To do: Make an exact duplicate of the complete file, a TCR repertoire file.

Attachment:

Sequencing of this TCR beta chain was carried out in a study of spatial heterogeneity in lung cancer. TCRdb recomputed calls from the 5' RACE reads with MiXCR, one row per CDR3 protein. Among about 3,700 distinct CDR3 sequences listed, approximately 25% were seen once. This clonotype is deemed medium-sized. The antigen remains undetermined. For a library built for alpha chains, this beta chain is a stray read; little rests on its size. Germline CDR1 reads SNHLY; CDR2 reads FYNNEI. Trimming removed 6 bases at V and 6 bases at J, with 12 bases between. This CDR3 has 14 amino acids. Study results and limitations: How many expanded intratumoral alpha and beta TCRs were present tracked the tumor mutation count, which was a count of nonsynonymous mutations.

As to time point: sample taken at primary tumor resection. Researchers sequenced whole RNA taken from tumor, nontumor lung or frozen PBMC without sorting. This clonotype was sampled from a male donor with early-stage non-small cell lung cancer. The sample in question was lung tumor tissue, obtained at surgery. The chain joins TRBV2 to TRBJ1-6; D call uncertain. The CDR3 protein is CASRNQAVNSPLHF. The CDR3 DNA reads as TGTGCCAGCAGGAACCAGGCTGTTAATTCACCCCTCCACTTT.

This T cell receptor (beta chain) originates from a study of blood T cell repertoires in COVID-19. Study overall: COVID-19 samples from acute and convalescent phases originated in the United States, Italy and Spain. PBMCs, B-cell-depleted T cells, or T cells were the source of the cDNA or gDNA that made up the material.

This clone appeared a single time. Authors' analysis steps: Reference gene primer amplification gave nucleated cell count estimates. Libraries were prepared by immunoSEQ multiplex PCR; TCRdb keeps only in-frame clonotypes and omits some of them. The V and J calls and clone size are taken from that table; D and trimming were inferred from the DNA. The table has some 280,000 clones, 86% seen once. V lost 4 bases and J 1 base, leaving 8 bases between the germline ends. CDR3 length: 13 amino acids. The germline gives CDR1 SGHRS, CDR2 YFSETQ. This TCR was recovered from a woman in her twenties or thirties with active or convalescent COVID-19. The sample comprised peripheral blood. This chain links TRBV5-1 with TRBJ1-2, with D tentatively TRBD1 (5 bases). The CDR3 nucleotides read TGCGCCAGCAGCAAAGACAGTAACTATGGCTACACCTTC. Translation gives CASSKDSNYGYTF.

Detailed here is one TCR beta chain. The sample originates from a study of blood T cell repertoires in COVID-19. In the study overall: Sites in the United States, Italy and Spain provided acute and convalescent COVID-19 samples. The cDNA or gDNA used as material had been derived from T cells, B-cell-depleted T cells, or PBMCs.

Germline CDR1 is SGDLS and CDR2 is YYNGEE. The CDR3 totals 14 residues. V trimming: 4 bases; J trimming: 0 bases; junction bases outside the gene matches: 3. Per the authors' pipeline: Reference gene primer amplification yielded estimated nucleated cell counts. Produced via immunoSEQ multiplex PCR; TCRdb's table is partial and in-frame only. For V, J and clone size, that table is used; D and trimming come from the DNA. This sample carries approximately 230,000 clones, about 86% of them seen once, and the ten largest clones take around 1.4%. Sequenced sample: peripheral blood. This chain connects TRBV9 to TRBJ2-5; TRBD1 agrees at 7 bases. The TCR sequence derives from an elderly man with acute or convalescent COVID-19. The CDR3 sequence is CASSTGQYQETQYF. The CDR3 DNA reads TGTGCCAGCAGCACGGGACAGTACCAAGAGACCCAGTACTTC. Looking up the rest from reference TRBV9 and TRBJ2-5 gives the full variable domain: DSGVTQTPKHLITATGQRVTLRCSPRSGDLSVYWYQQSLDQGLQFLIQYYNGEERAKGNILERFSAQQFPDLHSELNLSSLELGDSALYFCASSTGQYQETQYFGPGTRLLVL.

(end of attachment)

Sequencing of this TCR beta chain was carried out in a study of spatial heterogeneity in lung cancer. TCRdb recomputed calls from the 5' RACE reads with MiXCR, one row per CDR3 protein. Among about 3,700 distinct CDR3 sequences listed, approximately 25% were seen once. This clonotype is deemed medium-sized. The antigen remains undetermined. For a library built for alpha chains, this beta chain is a stray read; little rests on its size. Germline CDR1 reads SNHLY; CDR2 reads FYNNEI. Trimming removed 6 bases at V and 6 bases at J, with 12 bases between. This CDR3 has 14 amino acids. Study results and limitations: How many expanded intratumoral alpha and beta TCRs were present tracked the tumor mutation count, which was a count of nonsynonymous mutations.

As to time point: sample taken at primary tumor resection. Researchers sequenced whole RNA taken from tumor, nontumor lung or frozen PBMC without sorting. This clonotype was sampled from a male donor with early-stage non-small cell lung cancer. The sample in question was lung tumor tissue, obtained at surgery. The chain joins TRBV2 to TRBJ1-6; D call uncertain. The CDR3 protein is CASRNQAVNSPLHF. The CDR3 DNA reads as TGTGCCAGCAGGAACCAGGCTGTTAATTCACCCCTCCACTTT.

This T cell receptor (beta chain) originates from a study of blood T cell repertoires in COVID-19. Study overall: COVID-19 samples from acute and convalescent phases originated in the United States, Italy and Spain. PBMCs, B-cell-depleted T cells, or T cells were the source of the cDNA or gDNA that made up the material.

This clone appeared a single time. Authors' analysis steps: Reference gene primer amplification gave nucleated cell count estimates. Libraries were prepared by immunoSEQ multiplex PCR; TCRdb keeps only in-frame clonotypes and omits some of them. The V and J calls and clone size are taken from that table; D and trimming were inferred from the DNA. The table has some 280,000 clones, 86% seen once. V lost 4 bases and J 1 base, leaving 8 bases between the germline ends. CDR3 length: 13 amino acids. The germline gives CDR1 SGHRS, CDR2 YFSETQ. This TCR was recovered from a woman in her twenties or thirties with active or convalescent COVID-19. The sample comprised peripheral blood. This chain links TRBV5-1 with TRBJ1-2, with D tentatively TRBD1 (5 bases). The CDR3 nucleotides read TGCGCCAGCAGCAAAGACAGTAACTATGGCTACACCTTC. Translation gives CASSKDSNYGYTF.

Detailed here is one TCR beta chain. The sample originates from a study of blood T cell repertoires in COVID-19. In the study overall: Sites in the United States, Italy and Spain provided acute and convalescent COVID-19 samples. The cDNA or gDNA used as material had been derived from T cells, B-cell-depleted T cells, or PBMCs.

Germline CDR1 is SGDLS and CDR2 is YYNGEE. The CDR3 totals 14 residues. V trimming: 4 bases; J trimming: 0 bases; junction bases outside the gene matches: 3. Per the authors' pipeline: Reference gene primer amplification yielded estimated nucleated cell counts. Produced via immunoSEQ multiplex PCR; TCRdb's table is partial and in-frame only. For V, J and clone size, that table is used; D and trimming come from the DNA. This sample carries approximately 230,000 clones, about 86% of them seen once, and the ten largest clones take around 1.4%. Sequenced sample: peripheral blood. This chain connects TRBV9 to TRBJ2-5; TRBD1 agrees at 7 bases. The TCR sequence derives from an elderly man with acute or convalescent COVID-19. The CDR3 sequence is CASSTGQYQETQYF. The CDR3 DNA reads TGTGCCAGCAGCACGGGACAGTACCAAGAGACCCAGTACTTC. Looking up the rest from reference TRBV9 and TRBJ2-5 gives the full variable domain: DSGVTQTPKHLITATGQRVTLRCSPRSGDLSVYWYQQSLDQGLQFLIQYYNGEERAKGNILERFSAQQFPDLHSELNLSSLELGDSALYFCASSTGQYQETQYFGPGTRLLVL.